the portion of the driver that reports the error, and voila'! Fixed.
> I've been a bit luckier on my production machine, which has brand-new
> hardware. Still, I'm getting mysterious SATA errors from time to time,
> one of which crashed the system.
Sata is *relatively* speaking, new. And I've seen other posts about
questions with SATA controllers and chipsets and support. It's being
fleshed out so I'm not surprised there's problems with some. Is the
SATA controller on the compat list for 5.3?
> As usual, nobody has a clue as to
> what's causing them, and once again, the Great Satan is the hardware.
If it's new or non-tested, I'm not surprised.
> Even though the only common point between the two machines is that they
> are running FreeBSD, somehow four separate disk drives and two
> controllers must be magically failing simultaneously.
Only thing in common? Despite one being "near new" and the other being
"eight years old"?
One cutting edge, one legacy, if only there were a middle ground where
FreeBSD seemed to be comfortable running without errors...hmmm.....
>> I know that I routinely scour the OS source code for problems when one
>> of our cobbled workstations acts up under Windows. Oh, wait, I was
>> just reminded that usually it's a network card or video card that goes
>> bad in old systems that prevents them from working. Or a bad memory
>> stick, or a processor that overheated. But maybe those errors were
>> caused by a bad Windows driver? I don't know. Just know that when I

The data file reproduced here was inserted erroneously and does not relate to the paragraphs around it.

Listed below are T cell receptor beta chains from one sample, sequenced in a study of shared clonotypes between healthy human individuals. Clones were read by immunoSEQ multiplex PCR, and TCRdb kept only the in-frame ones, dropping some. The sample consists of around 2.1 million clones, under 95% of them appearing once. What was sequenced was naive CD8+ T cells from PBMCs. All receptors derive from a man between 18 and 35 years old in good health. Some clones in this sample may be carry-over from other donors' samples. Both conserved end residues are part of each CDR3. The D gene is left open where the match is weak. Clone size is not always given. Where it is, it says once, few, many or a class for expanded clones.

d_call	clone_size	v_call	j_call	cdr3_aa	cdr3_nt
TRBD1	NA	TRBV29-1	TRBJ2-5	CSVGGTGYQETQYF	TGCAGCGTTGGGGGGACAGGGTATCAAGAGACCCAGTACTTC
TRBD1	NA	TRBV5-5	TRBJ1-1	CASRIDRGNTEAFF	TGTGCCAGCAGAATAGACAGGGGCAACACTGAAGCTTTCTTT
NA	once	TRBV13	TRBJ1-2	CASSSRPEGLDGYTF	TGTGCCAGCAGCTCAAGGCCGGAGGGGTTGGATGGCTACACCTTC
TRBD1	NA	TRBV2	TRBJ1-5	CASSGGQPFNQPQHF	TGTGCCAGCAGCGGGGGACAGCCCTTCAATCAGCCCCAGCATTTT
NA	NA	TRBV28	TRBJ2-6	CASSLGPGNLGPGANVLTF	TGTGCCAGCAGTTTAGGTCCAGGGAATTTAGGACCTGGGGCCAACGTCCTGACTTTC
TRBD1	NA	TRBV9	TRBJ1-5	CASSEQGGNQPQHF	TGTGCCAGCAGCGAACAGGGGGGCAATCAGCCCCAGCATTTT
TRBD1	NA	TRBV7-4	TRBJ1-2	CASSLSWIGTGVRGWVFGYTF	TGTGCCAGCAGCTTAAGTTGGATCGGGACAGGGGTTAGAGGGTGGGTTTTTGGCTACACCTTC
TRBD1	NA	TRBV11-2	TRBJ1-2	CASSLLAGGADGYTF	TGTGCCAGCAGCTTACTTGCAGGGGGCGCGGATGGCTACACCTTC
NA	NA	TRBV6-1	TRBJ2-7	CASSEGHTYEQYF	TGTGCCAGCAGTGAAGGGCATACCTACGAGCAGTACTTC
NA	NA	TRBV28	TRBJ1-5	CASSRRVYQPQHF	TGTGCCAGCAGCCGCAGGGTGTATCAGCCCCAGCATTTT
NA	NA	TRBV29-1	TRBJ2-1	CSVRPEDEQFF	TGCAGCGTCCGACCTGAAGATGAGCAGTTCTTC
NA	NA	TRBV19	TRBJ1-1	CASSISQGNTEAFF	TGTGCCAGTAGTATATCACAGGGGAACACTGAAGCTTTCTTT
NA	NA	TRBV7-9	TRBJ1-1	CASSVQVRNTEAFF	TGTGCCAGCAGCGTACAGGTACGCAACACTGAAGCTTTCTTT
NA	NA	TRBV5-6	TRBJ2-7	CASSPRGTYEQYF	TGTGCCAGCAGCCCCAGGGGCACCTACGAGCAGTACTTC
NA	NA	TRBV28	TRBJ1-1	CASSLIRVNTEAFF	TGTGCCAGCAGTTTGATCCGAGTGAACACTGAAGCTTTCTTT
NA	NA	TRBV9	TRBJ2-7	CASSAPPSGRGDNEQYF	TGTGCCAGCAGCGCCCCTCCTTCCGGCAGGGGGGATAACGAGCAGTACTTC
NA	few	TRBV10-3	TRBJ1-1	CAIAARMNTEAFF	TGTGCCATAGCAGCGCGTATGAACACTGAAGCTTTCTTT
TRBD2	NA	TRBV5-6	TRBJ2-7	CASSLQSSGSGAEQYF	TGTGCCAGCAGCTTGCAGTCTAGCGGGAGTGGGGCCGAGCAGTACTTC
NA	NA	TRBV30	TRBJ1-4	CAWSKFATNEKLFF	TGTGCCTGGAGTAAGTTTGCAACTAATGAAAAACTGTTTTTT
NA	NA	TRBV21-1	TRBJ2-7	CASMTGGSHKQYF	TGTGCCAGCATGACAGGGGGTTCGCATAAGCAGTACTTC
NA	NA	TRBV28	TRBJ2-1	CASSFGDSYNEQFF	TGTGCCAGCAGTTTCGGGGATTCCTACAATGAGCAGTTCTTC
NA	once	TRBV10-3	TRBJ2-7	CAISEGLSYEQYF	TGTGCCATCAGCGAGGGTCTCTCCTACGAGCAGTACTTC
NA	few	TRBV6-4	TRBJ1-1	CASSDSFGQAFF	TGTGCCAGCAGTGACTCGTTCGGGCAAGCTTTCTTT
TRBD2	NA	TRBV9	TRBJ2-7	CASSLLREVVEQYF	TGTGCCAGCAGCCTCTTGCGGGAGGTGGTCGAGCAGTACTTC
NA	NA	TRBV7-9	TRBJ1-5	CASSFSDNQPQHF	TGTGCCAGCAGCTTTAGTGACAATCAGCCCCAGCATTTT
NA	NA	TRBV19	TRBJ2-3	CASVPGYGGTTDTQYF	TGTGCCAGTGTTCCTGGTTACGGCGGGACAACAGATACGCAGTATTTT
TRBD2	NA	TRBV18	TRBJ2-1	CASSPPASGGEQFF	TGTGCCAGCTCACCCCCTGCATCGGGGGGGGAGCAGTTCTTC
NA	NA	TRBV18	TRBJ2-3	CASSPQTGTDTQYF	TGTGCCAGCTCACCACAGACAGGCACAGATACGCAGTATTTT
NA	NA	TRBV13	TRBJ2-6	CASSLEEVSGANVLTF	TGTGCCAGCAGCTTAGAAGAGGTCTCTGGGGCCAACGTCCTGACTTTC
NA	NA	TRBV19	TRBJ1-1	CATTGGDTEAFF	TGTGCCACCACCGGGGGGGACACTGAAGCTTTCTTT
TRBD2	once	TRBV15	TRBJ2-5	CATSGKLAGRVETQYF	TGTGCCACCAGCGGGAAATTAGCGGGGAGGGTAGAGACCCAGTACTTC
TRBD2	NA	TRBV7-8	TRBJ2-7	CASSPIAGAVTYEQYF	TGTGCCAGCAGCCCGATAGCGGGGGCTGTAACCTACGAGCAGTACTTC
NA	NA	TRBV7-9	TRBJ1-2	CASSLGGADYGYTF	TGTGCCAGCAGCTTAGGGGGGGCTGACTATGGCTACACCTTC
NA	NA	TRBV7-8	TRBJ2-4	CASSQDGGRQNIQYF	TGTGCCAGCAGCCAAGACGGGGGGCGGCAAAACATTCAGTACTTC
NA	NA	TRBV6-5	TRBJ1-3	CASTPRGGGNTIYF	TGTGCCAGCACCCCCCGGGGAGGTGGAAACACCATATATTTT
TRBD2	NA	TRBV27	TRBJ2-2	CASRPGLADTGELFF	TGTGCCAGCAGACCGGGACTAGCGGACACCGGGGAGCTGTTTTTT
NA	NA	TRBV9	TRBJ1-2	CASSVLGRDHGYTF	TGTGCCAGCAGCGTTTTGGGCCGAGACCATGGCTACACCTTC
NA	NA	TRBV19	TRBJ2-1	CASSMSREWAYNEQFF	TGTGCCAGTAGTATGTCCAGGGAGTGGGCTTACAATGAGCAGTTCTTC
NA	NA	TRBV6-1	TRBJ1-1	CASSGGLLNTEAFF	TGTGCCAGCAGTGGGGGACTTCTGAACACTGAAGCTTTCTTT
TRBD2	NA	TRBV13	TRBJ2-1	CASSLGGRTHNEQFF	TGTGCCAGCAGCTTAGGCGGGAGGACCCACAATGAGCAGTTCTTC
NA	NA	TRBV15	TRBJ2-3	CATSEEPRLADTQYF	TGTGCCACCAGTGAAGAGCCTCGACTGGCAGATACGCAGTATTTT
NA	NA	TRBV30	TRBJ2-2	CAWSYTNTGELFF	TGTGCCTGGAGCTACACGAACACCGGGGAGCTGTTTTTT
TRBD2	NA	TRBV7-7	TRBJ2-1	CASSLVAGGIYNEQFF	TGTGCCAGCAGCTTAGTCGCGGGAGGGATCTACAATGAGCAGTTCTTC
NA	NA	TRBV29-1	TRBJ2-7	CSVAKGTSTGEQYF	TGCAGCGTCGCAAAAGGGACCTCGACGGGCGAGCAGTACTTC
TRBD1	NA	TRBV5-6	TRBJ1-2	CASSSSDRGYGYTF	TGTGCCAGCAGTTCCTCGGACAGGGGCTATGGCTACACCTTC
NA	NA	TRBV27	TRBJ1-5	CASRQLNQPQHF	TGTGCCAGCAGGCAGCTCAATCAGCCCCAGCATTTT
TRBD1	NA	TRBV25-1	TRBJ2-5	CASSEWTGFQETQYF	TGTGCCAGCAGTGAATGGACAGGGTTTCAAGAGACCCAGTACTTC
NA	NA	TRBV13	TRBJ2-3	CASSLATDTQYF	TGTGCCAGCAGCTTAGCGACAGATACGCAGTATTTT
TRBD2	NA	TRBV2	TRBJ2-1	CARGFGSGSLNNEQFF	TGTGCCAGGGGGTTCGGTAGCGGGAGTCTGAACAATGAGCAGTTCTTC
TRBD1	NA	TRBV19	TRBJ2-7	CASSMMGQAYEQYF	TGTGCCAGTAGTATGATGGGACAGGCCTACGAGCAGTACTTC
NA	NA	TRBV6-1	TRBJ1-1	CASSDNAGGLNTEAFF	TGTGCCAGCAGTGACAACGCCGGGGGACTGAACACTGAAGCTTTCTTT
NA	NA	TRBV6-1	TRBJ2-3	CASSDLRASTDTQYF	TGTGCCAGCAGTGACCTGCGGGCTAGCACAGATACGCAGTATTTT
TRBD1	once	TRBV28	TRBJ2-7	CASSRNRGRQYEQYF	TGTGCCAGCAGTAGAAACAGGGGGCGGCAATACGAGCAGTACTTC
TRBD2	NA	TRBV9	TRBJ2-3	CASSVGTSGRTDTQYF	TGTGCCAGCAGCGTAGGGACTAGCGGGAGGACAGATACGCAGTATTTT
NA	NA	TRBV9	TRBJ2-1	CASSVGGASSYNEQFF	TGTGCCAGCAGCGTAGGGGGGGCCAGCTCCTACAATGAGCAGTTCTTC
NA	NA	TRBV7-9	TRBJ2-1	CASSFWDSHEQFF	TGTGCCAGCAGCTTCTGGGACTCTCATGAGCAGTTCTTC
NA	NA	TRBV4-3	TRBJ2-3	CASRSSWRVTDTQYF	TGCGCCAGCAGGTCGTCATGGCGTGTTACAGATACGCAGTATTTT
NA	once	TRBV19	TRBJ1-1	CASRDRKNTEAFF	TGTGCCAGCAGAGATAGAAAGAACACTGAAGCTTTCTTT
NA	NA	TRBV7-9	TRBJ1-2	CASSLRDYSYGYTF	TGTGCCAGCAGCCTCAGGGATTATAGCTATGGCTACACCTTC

>> replace the part, the OS must suddenly have the bugs fixed in the
>> source code too.
> Tell me the exact part that is failing when I get these SCSI errors.
Check the restarter coil. It's always troublesome in my Apple systems.
>> Really? Here I thought that was called "troubleshooting", especially
>> if the hardware in question is on the support hardware list and people
>> on lists with the same hardware aren't having that problem.
> People with the same hardware ARE having that problem. But nobody ever
> resolved it for them, either. It was the usual story about how it must
> be a hardware problem.
So you've narrowed it down to more likely being the software.
Is it possible that there was another reason they didn't pursue fixing
that particular make and model of controller's driver?
>> Silently resetting without telling you?
> I'm talking about the quirks that the drivers take into account for
> different types of hardware. FreeBSD, like many other operating
> systems, _does_ contain special code to workaround hardware
> idiosyncrasies, contrary to the implication that only Windows does this
> and that it is somehow a Bad Thing.
Only time I remember saying that to anyone was with working about
*software* idiosyncrasies. How often do FBSD/Linux bend over backwards
because someone's version of Open Office stopped running after an
I don't actually remember anyone saying workarounds for hardware bugs
being A Bad Thing. But it's probably happened.
>> Or you find someone with the same hardware setup and install the OS to
>> see if it's reproducible.
> Others have already encountered this error, on the same hardware, as I
> recall from my newsgroup and Web searches on the subject.
> In any case, finding an identical machine today would be problematic.
Which would also strengthen the argument to let it go if it were very
old hardware and developers can't even *get* the hardware to test with.
If you feel that strongly, contact the devel team and ask *nicely* for
someone to try looking at it and send them your computer...
For most people, the effort isn't worth it; they'd get a newer server
with hardware specifically on the compat list. But to each their own.
Can you try the liveboot CD idea with Linux? Maybe you'd be happier